They think it’s all over, unfortunately it is now…
The late 1970s in the North East of England saw a terminal decline in the steel industry with Consett affected by both local competition on Teesside and abroad, not helped by the vast costs involved in getting the iron ore to the works in the first place.
September 1980 saw the closure of the Steelworks and with it went the whole reason for the existence of the line to Consett which, inevitably, despite local protests in particular from the Derwentside Rail Action Group, led to it’s closure leaving Consett as the largest town in England without a rail connection.
For a superb video montage of photographs of a number of trains on the line between 1980 and closure, click here.
Due to the number of photographs I’m getting, I’ve created a separate page covering the track lifting trains which can be seen here.
One last hurrah…
On 17 March 1984, the last passenger train ran from Newcastle to Consett.
The train was pulled by Class 46 locomotive 46026 which carried a headboard and a wreath as well as the number plate of 92066, a 9F steam locomotive that had previously worked the iron ore trains from Tyne Dock to Consett.
For more photographs and information on the last passenger train click here.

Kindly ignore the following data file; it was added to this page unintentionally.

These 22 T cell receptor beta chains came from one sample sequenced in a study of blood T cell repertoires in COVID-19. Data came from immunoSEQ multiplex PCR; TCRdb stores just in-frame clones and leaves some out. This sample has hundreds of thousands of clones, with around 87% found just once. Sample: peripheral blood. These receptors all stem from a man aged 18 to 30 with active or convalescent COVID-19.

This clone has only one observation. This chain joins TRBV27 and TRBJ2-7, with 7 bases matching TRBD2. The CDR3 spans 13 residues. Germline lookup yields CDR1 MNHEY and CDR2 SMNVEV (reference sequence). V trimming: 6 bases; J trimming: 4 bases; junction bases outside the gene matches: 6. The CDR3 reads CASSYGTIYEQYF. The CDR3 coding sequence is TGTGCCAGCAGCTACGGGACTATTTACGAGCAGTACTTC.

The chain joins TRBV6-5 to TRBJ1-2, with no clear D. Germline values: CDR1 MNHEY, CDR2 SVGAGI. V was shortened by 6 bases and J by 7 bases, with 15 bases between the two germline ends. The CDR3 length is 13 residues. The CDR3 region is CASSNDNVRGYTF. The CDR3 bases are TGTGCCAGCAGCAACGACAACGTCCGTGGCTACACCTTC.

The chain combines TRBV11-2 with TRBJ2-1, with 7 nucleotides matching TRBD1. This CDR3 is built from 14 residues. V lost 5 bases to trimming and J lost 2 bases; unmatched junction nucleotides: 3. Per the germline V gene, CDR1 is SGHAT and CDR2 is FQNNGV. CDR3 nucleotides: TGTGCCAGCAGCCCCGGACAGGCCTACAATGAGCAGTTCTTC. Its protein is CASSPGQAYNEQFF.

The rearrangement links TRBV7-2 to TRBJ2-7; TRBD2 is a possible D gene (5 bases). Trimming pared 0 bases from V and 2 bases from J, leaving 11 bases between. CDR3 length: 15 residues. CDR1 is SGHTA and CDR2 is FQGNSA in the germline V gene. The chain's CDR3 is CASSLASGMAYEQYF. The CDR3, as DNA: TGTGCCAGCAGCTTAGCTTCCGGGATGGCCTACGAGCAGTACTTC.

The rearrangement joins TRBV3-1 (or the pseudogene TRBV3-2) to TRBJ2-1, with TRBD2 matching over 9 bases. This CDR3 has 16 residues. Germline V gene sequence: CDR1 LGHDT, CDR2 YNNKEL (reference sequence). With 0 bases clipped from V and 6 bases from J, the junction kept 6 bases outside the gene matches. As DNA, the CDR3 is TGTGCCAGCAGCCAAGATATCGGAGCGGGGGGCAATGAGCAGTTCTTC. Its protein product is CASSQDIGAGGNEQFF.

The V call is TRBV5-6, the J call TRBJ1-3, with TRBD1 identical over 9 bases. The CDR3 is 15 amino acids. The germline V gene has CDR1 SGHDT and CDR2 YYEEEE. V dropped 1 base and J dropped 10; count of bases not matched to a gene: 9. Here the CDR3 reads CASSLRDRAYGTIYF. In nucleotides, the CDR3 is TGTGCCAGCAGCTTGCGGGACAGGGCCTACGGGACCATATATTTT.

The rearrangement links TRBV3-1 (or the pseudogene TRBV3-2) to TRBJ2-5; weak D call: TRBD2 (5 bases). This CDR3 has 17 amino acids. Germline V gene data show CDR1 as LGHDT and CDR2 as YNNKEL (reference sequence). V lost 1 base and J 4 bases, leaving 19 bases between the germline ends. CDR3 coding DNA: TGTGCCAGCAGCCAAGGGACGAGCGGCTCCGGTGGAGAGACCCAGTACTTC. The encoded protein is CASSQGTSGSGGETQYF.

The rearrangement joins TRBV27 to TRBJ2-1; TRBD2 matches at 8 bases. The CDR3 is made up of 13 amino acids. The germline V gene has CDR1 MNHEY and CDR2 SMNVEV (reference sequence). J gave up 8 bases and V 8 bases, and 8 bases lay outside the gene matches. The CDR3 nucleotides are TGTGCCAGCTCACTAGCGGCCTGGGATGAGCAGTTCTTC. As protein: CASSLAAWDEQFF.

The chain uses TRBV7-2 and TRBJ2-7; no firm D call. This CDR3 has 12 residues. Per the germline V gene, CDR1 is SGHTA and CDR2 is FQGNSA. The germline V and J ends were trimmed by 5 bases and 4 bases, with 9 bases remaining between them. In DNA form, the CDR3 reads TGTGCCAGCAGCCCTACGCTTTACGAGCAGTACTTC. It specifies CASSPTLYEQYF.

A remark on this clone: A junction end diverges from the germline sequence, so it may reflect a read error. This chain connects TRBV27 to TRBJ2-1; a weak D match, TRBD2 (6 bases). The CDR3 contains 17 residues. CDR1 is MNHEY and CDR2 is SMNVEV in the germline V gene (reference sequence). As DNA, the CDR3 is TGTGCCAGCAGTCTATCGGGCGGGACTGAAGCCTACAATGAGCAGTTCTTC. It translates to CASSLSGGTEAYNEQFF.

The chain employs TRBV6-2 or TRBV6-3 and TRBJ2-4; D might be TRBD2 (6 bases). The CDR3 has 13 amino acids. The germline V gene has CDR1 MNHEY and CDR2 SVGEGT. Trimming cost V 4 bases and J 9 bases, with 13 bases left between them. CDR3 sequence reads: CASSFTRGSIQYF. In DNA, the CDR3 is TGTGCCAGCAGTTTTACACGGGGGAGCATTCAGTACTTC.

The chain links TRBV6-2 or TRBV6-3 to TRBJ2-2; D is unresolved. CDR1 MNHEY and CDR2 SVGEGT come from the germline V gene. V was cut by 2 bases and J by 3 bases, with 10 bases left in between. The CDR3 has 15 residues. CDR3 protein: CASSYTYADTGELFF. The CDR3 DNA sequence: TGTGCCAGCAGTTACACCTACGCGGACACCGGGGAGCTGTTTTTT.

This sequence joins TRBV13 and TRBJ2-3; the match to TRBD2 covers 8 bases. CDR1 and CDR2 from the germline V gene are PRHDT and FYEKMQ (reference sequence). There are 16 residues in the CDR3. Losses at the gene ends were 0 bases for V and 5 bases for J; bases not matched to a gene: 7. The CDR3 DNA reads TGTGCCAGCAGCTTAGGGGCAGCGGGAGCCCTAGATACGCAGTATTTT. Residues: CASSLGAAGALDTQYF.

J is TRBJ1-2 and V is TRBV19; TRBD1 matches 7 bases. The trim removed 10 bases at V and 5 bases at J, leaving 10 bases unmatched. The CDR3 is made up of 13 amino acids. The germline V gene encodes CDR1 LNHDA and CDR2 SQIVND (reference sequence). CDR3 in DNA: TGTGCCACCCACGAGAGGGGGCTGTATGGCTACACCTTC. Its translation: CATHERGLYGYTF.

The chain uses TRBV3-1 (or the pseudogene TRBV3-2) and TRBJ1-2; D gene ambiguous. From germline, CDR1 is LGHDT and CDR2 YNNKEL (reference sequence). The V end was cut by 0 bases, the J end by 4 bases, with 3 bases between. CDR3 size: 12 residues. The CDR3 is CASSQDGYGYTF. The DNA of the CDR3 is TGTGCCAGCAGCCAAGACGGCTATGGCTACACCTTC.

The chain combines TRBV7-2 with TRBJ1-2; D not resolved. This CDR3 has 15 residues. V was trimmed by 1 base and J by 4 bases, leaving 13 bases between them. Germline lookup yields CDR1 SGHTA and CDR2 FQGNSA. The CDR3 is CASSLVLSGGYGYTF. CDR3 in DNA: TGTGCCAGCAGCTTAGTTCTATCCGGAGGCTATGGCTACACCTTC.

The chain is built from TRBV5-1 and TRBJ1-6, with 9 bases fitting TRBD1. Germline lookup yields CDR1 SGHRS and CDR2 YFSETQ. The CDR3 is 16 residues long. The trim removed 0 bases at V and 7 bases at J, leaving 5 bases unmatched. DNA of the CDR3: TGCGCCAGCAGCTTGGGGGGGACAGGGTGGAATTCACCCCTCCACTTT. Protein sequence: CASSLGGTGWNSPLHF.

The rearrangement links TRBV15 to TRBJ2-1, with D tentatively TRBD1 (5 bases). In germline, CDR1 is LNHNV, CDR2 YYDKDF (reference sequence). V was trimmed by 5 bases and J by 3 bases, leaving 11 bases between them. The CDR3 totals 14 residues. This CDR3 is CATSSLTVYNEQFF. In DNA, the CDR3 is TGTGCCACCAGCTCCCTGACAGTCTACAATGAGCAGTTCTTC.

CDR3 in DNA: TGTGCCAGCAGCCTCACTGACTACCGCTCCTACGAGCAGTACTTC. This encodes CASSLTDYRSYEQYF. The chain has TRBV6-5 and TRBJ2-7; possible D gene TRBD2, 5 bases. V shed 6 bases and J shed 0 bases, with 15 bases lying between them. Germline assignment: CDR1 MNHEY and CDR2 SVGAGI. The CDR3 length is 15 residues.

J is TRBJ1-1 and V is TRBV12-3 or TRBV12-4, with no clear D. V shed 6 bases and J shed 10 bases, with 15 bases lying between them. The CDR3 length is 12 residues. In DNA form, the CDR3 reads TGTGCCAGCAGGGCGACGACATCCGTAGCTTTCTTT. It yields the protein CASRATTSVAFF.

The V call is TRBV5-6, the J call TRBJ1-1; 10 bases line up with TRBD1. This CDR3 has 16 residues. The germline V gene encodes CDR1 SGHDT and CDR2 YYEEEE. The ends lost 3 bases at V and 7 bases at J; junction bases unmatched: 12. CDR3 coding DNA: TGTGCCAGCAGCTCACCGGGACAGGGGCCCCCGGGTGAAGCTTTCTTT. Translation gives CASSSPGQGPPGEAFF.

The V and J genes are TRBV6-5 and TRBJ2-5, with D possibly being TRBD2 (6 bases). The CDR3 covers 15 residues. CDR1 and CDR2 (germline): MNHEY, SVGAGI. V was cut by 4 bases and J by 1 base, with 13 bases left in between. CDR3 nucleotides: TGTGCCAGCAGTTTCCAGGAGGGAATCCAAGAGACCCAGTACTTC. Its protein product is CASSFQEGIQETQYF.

The end is nigh…
The following photos were all taken in early March 1984 just 2 weeks before the final passenger train ran. By this time, the majority of the junction trackwork had already been lifted.
From Stephen McGahon, two photos of the junction from 1983 and 1984.
Carting it away…
Once the Consett steelworks closed, the line that had, for years, helped supply the vital iron ore for the steel making, was used to take the scrap away as the steelworks were demolished.
Decline sets in…
Over the years, the track layout at the junction was rationalised, first with the closure and ripping up of the Stella Gill sidings and later with parts of the actual junction itself.
An undated photo albeit, from the track layout, it appears to be sometime between 1980 and 1982 with the down connection to the Washington line having been severed and link between the Ouston Junction line and what was Stella Gill severed as well.
The Washington line was next to go following the closure of the Steelworks and, by 1984, most of the junction track work had gone.
The photograph to the right is one of very I’ve seen that were taken from the bridge at the Washington end of the junction. Despite it being a footbridge it does not appear to have been anywhere near as popular with photographers as the bridge at the other end of the junction.
The two lines in the centre are sidings and the two at the extreme left are the lines to Washington. The sidings which, judging by the rust and the encroaching undergrowth, have been out of use for some time have already lost their connection to the Washington lines. Like the railway itself, the collection of buildings to the right have completely disappeared as has the bridge that the photograph was taken from.